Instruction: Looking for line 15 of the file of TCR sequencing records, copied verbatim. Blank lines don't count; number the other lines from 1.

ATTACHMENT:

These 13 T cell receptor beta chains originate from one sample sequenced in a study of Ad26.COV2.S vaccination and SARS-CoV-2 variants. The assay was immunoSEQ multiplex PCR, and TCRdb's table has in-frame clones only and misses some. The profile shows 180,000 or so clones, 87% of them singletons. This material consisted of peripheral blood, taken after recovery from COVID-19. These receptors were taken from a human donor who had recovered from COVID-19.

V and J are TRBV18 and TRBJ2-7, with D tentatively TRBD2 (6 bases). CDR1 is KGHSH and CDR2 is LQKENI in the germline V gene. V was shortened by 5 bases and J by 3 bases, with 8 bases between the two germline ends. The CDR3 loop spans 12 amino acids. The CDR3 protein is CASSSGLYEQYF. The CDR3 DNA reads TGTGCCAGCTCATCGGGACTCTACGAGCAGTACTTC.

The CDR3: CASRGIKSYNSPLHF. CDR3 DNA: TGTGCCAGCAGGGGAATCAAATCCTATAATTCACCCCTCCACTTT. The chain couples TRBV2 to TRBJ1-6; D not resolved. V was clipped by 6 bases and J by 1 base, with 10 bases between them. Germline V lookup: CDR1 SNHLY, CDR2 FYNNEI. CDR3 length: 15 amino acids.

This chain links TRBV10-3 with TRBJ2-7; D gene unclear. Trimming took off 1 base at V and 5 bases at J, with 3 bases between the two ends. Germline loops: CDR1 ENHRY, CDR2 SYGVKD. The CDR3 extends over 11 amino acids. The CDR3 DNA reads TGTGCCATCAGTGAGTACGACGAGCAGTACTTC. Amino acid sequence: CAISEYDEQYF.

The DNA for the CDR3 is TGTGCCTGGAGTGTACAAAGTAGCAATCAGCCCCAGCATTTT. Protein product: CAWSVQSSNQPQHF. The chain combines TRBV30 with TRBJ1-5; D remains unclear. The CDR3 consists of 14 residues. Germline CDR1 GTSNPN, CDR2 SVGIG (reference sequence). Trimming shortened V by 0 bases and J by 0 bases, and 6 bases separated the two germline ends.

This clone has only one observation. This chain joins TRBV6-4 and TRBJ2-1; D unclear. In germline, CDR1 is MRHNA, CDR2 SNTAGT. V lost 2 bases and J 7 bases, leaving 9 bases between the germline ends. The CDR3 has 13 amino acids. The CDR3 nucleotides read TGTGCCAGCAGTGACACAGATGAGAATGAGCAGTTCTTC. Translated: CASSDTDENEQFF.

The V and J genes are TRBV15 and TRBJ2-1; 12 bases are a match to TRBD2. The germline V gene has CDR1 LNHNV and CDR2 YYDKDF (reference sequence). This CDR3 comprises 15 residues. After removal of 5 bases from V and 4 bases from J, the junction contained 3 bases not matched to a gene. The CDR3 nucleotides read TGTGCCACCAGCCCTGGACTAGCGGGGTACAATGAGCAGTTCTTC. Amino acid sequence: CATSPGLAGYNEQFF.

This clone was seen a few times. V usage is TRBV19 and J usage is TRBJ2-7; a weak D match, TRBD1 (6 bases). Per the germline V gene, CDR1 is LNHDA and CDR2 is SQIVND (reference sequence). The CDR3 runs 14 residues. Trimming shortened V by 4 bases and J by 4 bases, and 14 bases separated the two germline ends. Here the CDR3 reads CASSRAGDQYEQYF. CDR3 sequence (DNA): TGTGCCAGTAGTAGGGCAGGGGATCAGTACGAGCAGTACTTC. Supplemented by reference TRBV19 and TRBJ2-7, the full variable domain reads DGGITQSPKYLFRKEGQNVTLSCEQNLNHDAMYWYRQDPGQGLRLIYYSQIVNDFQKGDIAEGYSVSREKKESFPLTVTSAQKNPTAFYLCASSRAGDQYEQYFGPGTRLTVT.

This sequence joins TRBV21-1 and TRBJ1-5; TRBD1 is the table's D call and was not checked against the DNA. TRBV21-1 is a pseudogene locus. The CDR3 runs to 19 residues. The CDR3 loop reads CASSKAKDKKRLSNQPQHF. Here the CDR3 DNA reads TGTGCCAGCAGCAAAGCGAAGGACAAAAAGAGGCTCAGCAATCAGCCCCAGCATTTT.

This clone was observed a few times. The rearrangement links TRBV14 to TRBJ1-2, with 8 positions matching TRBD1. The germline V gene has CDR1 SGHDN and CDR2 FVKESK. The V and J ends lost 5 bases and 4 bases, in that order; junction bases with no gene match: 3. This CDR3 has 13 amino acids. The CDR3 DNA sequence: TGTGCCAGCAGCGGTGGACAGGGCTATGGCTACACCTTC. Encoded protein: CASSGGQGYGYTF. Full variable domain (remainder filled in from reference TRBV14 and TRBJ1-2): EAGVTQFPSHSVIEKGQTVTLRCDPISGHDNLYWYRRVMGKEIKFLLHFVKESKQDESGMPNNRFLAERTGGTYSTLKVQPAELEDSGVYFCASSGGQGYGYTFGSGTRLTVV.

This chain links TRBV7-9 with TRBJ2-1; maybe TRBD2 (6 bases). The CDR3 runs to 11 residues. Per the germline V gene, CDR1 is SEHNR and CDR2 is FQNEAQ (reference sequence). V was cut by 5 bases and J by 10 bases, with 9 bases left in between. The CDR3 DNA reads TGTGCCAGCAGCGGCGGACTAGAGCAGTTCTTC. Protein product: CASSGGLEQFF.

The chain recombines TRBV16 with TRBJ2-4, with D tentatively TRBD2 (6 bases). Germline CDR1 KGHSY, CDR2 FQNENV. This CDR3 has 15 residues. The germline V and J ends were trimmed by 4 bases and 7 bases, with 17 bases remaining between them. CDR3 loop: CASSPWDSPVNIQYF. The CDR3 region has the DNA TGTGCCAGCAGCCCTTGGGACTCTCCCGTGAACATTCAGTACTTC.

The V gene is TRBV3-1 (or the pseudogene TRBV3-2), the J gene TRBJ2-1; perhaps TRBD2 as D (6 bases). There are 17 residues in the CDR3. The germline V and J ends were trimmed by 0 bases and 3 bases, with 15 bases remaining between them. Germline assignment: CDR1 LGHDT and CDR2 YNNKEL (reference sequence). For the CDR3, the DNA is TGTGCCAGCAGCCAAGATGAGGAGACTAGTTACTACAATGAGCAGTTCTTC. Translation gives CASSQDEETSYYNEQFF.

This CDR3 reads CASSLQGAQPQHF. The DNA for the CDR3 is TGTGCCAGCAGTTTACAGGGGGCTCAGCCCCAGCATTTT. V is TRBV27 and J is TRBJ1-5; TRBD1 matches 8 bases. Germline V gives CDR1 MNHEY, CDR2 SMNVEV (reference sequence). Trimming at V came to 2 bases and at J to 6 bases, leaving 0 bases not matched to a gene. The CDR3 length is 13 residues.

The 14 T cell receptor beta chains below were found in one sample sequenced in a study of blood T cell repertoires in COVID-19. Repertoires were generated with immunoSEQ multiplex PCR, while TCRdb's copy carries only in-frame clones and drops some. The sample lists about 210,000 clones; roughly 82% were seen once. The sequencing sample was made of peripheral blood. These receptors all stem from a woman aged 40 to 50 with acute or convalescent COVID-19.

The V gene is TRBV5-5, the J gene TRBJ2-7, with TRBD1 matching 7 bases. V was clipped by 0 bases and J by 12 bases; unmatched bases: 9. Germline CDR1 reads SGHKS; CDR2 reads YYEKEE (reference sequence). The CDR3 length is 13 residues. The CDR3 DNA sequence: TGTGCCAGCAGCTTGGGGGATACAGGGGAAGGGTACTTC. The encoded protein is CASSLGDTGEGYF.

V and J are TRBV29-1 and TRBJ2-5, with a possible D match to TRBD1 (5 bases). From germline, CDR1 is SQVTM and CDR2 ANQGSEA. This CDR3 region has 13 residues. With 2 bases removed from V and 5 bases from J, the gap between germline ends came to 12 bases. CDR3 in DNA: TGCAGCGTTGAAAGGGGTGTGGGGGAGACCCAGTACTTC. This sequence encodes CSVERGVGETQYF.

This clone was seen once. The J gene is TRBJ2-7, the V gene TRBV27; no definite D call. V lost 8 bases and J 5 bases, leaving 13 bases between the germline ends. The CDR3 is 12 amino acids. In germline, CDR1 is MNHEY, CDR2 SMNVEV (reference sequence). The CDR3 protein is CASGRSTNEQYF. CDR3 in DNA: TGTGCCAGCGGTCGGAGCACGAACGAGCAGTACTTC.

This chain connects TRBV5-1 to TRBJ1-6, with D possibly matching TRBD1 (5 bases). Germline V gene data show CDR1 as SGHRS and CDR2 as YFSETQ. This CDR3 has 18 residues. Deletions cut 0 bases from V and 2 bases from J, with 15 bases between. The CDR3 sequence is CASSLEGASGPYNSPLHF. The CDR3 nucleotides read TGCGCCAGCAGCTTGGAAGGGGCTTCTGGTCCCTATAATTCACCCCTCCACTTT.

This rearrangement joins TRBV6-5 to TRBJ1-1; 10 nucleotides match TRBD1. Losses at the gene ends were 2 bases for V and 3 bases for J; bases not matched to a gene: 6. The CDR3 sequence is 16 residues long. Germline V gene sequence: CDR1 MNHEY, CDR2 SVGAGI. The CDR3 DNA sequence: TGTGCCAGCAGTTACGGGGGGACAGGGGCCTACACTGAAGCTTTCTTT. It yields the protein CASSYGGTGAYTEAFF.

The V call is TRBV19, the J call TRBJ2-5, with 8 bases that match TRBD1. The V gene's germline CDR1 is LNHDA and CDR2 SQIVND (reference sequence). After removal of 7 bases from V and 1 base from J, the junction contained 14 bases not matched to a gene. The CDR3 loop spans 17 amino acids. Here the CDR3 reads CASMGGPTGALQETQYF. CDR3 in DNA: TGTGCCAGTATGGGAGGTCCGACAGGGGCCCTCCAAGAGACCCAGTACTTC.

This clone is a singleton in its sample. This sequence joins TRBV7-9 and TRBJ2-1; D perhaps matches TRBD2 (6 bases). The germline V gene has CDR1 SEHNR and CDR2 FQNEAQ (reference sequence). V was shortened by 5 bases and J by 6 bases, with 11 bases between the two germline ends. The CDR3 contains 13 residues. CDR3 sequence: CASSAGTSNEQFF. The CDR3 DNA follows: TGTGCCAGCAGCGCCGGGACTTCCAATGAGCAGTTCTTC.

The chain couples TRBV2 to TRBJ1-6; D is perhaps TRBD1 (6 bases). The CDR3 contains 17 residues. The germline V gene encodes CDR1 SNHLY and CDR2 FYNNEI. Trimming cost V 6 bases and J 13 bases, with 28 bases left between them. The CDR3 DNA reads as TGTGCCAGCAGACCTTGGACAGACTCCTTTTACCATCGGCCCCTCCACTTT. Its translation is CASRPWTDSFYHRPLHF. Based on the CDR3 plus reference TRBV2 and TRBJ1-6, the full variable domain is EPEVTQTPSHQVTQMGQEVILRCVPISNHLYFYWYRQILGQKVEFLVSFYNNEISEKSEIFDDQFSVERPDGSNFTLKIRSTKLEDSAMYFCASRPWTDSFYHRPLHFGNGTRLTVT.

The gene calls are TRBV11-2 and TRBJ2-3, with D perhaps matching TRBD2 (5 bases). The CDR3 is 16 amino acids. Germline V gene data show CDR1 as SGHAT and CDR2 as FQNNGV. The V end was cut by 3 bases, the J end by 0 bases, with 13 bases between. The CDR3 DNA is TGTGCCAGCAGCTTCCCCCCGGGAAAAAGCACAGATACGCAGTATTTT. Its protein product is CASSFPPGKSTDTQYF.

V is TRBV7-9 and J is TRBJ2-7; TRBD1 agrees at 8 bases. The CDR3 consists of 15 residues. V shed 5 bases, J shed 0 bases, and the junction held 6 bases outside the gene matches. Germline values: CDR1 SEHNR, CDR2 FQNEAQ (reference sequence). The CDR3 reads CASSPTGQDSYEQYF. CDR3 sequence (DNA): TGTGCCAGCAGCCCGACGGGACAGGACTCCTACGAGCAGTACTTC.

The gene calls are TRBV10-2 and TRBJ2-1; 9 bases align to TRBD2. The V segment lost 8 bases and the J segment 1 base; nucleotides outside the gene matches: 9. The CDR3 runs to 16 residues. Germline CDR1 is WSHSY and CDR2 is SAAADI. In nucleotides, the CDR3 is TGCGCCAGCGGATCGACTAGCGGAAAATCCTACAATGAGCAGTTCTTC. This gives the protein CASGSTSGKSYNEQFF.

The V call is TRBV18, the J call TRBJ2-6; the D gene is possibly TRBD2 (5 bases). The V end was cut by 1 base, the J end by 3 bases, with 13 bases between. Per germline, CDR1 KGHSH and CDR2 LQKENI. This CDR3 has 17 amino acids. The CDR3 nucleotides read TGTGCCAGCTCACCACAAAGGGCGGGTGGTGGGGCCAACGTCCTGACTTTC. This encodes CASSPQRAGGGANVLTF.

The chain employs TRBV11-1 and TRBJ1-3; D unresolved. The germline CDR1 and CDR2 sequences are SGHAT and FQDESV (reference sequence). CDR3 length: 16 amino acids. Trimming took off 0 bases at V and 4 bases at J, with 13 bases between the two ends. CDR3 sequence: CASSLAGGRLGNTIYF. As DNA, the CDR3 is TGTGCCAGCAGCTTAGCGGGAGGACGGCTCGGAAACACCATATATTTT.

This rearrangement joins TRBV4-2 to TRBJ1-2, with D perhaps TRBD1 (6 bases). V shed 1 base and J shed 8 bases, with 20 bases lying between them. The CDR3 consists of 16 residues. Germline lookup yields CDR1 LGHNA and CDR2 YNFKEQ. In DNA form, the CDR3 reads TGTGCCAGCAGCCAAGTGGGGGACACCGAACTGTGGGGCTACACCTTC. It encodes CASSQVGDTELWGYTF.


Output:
The 14 T cell receptor beta chains below were found in one sample sequenced in a study of blood T cell repertoires in COVID-19. Repertoires were generated with immunoSEQ multiplex PCR, while TCRdb's copy carries only in-frame clones and drops some. The sample lists about 210,000 clones; roughly 82% were seen once. The sequencing sample was made of peripheral blood. These receptors all stem from a woman aged 40 to 50 with acute or convalescent COVID-19.